Per Russini, Redskins ownership "vocally informed" the staff that Gruden will be staying on for a fifth season.
With an 18-10 loss to the New York Giants on Sunday, the Redskins finished 2017 with a 7-9 record.
The Redskins hired Gruden in January 2014 following the dismissal of Mike Shanahan. He'd spent the previous three years serving as the Cincinnati Bengals' offensive coordinator.
Progress was limited during his first year in charge, as Washington posted a 4-12 record—one game better than the final season under Shanahan. The team turned a corner with a 9-7 record and a playoff appearance in 2015, however, and posted another above-.500 mark in 2016 (8-7-1).
The Skins took a step back this season, though. They faded after a 3-2 start en route to a 7-9 record, which marked the third time in four years of Gruden's tenure they failed to make the postseason.
As their playoff hopes diminished, the head coach downplayed criticism suggesting the team looked unprepared following a 30-13 loss to the Los Angeles Chargers in Week 14.
"Well, we didn't spend all week last week playing checkers," Gruden told reporters. "I mean, we have a lot of meeting time, a lot of practice time, a lot of walk-throughs. They have iPads. … They have a weight room in here, plenty of water to drink. We just didn't go out there and perform in a way we would like to have. … But as far as being prepared, I don't really buy into all that."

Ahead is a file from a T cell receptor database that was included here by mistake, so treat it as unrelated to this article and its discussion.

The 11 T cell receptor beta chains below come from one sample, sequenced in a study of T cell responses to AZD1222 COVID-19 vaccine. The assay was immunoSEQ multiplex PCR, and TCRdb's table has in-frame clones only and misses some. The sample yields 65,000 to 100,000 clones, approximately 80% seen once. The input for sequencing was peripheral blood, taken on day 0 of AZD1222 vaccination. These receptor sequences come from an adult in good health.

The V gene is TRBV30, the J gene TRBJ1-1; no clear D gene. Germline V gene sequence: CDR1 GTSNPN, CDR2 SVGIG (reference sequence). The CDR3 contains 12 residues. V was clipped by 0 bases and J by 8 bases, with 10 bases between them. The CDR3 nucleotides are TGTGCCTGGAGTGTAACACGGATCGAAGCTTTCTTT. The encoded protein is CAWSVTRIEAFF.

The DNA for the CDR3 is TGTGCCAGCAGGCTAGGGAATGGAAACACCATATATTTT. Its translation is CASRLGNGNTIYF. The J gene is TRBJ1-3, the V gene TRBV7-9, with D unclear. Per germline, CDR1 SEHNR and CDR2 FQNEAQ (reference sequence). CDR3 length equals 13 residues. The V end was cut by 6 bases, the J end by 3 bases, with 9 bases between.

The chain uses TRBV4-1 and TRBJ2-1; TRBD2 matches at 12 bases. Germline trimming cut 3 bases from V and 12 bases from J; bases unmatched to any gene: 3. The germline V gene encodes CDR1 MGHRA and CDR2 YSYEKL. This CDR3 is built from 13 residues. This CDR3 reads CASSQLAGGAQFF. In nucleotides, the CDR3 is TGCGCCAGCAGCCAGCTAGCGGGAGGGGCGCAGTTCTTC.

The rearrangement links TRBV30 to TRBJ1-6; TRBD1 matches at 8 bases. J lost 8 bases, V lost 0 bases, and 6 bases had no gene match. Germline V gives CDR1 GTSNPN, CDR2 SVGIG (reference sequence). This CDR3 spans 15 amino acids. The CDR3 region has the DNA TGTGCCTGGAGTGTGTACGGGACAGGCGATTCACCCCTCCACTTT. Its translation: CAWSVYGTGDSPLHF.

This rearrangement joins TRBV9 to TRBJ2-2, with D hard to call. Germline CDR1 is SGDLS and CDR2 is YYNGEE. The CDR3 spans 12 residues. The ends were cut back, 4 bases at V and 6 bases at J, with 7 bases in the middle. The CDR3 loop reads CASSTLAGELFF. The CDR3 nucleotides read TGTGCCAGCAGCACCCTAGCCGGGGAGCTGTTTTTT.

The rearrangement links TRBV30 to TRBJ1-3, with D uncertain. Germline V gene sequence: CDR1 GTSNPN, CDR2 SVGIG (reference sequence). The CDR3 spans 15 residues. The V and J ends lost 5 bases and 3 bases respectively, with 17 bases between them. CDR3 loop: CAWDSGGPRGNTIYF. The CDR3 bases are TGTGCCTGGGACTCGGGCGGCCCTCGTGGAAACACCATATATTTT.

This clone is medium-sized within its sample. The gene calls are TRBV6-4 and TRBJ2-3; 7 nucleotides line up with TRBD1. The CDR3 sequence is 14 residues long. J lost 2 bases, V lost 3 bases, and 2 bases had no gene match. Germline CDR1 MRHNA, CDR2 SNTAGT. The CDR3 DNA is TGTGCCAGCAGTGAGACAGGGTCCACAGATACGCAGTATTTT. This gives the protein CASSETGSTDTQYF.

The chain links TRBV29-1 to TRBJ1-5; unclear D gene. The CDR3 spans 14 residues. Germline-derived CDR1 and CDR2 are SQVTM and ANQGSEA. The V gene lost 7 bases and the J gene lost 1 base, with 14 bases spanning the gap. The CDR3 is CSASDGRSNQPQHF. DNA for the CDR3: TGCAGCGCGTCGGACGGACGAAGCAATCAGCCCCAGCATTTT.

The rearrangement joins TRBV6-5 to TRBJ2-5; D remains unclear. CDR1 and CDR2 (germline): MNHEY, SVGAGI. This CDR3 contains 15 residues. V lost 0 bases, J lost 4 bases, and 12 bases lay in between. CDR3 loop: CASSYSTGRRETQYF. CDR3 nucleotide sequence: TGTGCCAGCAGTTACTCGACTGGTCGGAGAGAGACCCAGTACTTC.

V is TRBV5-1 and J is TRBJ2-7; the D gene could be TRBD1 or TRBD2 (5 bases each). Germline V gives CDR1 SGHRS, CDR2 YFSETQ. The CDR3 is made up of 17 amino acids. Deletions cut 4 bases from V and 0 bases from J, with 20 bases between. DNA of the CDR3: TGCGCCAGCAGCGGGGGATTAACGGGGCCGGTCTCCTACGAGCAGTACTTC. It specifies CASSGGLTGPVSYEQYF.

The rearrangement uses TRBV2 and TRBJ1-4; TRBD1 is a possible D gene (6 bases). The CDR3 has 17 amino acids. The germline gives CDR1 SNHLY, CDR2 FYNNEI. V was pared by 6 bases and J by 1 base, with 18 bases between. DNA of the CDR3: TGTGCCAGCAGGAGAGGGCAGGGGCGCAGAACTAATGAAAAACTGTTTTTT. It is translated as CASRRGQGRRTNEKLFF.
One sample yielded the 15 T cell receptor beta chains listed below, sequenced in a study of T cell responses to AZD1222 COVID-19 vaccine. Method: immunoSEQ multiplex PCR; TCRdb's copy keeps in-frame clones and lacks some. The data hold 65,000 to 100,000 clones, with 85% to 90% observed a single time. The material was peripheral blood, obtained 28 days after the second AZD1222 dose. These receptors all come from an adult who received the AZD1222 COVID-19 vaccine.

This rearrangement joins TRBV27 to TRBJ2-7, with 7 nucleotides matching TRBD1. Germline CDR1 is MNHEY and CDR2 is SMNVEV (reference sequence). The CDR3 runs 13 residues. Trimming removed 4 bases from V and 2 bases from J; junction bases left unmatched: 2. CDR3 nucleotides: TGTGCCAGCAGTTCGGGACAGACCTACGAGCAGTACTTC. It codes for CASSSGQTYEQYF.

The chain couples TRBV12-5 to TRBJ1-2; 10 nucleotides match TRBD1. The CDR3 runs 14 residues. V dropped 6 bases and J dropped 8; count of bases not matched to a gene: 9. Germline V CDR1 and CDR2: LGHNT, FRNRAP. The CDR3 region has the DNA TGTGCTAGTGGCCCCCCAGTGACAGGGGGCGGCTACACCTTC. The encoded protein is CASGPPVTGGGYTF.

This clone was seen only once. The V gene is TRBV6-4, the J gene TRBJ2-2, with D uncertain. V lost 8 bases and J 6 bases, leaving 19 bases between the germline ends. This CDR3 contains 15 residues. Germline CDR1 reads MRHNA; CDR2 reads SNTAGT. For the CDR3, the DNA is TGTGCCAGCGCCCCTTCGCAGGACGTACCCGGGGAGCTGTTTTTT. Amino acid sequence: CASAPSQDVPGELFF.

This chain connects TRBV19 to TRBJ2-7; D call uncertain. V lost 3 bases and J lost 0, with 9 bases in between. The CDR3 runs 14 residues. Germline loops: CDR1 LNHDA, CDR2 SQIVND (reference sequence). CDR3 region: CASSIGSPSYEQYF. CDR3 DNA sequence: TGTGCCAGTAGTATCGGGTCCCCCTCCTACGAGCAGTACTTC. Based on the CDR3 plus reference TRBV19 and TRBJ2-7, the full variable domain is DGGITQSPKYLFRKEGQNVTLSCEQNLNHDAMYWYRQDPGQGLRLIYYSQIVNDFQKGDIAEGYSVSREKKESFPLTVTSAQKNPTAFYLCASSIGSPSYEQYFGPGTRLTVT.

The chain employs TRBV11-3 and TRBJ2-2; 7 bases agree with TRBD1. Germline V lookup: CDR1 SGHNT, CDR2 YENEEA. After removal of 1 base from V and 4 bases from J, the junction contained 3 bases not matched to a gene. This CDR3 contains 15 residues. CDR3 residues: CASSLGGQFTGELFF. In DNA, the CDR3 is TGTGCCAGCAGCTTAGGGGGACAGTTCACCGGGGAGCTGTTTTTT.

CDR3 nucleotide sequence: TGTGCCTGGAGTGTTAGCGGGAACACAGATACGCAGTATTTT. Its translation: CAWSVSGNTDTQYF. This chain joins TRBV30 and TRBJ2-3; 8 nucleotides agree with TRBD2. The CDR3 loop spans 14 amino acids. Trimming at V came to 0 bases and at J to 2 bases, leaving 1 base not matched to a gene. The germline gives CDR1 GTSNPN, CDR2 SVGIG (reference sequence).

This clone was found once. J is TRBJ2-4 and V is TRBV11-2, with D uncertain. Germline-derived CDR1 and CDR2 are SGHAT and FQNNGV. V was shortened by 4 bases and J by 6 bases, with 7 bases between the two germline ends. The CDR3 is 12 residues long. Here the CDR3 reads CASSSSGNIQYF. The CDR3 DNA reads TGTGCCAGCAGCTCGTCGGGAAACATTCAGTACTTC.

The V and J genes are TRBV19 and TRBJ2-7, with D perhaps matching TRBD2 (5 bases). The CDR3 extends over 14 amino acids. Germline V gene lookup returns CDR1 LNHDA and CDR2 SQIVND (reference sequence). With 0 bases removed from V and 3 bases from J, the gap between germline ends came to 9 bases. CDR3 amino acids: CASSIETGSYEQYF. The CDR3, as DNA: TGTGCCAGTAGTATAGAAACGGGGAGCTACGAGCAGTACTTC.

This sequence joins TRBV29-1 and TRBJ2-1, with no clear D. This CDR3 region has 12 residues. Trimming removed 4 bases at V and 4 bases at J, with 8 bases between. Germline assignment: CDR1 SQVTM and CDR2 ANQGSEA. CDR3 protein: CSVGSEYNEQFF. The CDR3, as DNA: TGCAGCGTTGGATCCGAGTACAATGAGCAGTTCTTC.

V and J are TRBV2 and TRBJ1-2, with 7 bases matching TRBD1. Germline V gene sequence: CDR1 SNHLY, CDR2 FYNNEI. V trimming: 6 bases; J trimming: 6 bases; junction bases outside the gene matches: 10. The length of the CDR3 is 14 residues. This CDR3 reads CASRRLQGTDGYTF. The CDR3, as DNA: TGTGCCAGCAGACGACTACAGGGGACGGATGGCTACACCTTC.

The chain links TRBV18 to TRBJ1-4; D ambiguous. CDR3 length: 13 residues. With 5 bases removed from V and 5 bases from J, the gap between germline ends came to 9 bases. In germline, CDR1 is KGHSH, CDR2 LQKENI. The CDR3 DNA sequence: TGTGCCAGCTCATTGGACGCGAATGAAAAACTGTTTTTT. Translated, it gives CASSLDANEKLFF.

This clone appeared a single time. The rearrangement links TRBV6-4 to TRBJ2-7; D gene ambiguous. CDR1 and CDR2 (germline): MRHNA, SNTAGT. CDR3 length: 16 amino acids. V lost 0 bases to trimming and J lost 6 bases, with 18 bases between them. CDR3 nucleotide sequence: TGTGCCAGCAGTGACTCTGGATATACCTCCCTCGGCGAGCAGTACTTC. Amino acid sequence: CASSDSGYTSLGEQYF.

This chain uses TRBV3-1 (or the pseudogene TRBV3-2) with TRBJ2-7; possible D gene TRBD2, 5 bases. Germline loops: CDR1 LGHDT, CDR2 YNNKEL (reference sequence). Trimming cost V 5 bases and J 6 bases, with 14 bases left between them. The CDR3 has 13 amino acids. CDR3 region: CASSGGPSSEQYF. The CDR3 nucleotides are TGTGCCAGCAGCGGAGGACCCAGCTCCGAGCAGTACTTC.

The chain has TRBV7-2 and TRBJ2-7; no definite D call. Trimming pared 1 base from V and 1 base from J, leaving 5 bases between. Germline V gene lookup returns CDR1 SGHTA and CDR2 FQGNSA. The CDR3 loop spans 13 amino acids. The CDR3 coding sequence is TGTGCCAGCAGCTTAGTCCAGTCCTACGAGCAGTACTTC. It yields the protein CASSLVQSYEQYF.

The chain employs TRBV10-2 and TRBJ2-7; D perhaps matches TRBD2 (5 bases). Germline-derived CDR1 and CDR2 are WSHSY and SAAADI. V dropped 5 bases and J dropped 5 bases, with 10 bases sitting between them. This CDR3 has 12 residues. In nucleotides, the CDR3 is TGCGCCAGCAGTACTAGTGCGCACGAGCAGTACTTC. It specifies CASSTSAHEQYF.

Ultimately, it wouldn't have been a surprise to see Washington move in a new direction given the team's drop off in play and the fact it hasn't won a playoff game since the 2005 campaign. But the front office opted to give Gruden, who's under contract through 2020, another chance next season.
Now the biggest question heading into the offseason is the future of the quarterback position after Kirk Cousins played 2017 under the franchise tag for a second straight year. If the Redskins allow him to enter free agency, they'll have a massive void to fill under center before next fall.